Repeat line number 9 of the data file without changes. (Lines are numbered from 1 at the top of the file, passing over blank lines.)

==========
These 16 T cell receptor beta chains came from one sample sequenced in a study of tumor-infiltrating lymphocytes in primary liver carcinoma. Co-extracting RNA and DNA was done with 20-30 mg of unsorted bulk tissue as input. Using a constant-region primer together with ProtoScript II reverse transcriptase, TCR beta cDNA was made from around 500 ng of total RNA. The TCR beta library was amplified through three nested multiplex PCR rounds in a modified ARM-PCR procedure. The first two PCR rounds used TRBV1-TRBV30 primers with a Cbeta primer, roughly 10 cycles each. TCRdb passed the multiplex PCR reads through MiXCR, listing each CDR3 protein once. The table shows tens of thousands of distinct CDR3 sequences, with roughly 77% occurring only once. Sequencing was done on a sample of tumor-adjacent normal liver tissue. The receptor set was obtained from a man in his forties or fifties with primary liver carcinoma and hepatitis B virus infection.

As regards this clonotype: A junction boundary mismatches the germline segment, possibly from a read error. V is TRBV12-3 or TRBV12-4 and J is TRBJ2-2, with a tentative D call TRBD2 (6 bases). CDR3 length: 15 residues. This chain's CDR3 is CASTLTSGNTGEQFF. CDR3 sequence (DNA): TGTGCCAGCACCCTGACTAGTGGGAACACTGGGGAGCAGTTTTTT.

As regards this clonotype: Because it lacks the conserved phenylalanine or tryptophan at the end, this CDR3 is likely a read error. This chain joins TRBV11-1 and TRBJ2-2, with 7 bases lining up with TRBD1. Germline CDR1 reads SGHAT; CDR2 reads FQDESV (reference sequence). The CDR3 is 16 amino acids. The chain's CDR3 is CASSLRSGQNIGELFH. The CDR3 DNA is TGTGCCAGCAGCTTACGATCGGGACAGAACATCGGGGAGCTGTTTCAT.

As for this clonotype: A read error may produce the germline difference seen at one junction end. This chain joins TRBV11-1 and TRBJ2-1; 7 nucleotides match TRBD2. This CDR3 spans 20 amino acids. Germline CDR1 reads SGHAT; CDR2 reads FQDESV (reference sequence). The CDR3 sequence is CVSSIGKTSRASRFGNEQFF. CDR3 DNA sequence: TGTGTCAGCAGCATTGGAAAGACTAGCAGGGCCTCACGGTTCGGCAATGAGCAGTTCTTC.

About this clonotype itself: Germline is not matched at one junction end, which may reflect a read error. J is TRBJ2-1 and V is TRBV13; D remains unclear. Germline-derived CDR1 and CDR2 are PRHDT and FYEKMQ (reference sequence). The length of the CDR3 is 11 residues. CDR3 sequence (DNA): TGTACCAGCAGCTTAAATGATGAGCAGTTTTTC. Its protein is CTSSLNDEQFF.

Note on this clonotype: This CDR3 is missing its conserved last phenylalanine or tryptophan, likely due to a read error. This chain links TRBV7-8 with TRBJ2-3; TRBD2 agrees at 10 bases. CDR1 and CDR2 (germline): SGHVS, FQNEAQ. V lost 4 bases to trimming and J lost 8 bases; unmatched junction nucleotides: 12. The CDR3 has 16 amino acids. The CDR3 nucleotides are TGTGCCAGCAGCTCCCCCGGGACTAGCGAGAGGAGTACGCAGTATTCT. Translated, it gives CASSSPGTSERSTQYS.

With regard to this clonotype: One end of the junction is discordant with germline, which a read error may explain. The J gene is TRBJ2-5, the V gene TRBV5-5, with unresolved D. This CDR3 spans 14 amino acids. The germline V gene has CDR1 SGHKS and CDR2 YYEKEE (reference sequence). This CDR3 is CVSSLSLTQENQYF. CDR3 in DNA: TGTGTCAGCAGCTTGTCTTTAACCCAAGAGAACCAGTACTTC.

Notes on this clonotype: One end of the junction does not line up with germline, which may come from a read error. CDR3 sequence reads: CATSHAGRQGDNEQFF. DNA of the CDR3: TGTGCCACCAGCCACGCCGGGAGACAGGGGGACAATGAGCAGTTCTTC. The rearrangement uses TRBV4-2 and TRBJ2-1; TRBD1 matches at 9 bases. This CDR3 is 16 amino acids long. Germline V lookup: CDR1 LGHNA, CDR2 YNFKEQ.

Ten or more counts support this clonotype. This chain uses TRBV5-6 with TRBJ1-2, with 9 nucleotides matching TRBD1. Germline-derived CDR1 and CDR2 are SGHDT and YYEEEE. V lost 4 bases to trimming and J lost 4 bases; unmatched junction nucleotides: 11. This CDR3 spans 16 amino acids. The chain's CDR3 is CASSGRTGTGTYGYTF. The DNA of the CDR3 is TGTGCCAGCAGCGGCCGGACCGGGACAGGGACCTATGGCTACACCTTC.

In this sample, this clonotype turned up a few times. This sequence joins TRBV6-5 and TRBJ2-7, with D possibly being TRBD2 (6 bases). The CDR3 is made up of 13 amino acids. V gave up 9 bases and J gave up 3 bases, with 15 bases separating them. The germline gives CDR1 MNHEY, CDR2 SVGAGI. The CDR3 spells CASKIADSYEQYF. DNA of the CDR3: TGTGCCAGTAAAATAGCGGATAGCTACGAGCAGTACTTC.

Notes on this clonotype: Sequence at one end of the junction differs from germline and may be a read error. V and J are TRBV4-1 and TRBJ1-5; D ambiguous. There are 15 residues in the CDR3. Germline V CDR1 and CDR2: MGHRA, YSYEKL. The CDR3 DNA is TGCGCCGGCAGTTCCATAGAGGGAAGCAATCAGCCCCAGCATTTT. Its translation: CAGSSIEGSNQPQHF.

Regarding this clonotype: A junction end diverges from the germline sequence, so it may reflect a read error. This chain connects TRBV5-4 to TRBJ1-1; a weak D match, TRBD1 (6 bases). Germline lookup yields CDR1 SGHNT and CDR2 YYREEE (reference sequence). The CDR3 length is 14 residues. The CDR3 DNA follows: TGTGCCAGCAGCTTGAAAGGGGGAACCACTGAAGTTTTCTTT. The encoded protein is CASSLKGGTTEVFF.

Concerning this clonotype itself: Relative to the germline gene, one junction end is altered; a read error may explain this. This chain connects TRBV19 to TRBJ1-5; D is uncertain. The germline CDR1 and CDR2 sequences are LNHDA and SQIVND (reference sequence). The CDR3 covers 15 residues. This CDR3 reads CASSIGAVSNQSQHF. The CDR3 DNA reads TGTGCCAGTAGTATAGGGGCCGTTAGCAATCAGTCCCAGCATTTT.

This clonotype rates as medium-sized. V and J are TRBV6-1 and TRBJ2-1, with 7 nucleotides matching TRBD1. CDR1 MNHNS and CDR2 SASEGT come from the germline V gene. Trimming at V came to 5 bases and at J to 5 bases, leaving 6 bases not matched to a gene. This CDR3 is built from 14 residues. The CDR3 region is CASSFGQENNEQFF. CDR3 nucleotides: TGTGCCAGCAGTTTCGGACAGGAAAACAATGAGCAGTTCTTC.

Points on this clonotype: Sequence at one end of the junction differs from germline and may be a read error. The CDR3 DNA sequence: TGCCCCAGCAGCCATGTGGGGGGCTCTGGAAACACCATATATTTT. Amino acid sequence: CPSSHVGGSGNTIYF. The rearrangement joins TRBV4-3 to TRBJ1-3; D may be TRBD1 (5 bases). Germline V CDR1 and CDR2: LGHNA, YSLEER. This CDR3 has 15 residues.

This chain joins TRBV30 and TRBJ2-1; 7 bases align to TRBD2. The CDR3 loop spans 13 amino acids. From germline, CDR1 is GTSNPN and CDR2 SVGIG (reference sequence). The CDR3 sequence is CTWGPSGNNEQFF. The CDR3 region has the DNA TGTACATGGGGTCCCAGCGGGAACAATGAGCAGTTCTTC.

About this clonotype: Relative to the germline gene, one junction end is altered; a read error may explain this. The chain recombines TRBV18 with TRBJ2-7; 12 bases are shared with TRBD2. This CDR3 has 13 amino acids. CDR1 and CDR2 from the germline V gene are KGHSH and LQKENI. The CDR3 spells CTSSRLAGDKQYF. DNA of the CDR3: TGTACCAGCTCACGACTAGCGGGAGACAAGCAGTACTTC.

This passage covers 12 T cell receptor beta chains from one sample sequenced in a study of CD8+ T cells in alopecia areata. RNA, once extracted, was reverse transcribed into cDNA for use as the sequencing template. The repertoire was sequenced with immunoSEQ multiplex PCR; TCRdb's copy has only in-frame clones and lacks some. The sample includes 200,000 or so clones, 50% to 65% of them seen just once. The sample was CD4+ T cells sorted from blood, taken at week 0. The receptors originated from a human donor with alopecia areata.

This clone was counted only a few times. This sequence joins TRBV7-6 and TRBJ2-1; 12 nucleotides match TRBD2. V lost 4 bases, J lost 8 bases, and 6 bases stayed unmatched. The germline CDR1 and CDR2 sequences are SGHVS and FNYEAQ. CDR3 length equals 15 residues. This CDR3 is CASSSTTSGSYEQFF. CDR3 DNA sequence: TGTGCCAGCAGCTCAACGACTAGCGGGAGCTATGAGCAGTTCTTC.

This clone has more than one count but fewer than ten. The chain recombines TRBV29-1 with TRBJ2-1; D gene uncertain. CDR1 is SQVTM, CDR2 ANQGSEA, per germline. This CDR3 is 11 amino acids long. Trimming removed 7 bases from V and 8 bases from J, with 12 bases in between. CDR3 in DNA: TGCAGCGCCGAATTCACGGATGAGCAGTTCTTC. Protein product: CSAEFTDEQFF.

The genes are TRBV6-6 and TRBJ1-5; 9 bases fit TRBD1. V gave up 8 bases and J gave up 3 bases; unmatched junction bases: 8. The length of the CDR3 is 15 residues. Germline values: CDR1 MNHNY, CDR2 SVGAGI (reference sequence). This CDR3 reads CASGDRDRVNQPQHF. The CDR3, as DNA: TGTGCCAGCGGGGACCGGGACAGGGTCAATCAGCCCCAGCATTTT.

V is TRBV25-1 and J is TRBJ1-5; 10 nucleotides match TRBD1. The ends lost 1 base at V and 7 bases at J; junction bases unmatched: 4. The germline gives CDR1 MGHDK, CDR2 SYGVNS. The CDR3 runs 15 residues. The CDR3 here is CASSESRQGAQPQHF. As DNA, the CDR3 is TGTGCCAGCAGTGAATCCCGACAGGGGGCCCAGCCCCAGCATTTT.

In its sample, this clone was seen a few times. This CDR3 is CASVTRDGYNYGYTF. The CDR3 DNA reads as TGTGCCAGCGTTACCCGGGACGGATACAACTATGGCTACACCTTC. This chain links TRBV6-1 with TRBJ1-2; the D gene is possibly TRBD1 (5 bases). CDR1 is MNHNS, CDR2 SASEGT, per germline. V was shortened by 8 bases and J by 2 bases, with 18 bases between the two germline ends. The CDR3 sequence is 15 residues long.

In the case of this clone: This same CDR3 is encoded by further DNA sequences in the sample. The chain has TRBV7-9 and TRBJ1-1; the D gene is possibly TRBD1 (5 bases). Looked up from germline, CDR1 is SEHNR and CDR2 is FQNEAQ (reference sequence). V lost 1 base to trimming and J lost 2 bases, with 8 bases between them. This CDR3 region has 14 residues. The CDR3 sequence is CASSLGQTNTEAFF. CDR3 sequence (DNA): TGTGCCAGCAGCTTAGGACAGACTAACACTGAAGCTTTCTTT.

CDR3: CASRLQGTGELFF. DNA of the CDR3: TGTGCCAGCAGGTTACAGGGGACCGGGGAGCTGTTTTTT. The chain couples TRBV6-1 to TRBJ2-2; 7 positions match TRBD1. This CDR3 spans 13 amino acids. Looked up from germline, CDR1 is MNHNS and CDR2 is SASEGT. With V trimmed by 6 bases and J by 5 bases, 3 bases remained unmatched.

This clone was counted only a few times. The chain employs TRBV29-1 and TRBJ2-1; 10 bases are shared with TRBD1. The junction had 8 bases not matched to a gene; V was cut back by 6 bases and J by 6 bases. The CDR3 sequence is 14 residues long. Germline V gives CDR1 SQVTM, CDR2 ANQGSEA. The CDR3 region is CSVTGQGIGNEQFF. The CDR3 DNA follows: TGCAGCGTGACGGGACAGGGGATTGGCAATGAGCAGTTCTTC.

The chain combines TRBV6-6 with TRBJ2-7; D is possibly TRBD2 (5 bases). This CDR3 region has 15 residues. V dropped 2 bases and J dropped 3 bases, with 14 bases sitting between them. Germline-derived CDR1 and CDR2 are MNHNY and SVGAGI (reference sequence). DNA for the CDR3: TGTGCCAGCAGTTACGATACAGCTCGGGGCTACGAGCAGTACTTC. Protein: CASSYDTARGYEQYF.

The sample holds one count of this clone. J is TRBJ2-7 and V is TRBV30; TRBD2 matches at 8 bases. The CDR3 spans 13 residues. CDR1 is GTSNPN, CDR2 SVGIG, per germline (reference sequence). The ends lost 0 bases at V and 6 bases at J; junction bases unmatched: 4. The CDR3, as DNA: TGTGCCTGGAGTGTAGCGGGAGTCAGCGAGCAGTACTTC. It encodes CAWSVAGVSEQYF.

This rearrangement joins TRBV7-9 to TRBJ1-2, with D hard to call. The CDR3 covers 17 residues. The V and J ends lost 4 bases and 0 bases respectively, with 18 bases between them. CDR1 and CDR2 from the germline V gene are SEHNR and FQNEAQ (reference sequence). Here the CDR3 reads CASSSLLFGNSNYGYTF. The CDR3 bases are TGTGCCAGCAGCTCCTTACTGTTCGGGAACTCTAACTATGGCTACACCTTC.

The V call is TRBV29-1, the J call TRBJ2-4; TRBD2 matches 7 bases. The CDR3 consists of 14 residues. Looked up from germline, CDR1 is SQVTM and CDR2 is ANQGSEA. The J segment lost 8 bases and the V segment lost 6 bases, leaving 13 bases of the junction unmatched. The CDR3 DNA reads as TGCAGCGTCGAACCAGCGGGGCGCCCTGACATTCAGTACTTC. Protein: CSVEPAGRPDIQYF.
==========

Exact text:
Ten or more counts support this clonotype. This chain uses TRBV5-6 with TRBJ1-2, with 9 nucleotides matching TRBD1. Germline-derived CDR1 and CDR2 are SGHDT and YYEEEE. V lost 4 bases to trimming and J lost 4 bases; unmatched junction nucleotides: 11. This CDR3 spans 16 amino acids. The chain's CDR3 is CASSGRTGTGTYGYTF. The DNA of the CDR3 is TGTGCCAGCAGCGGCCGGACCGGGACAGGGACCTATGGCTACACCTTC.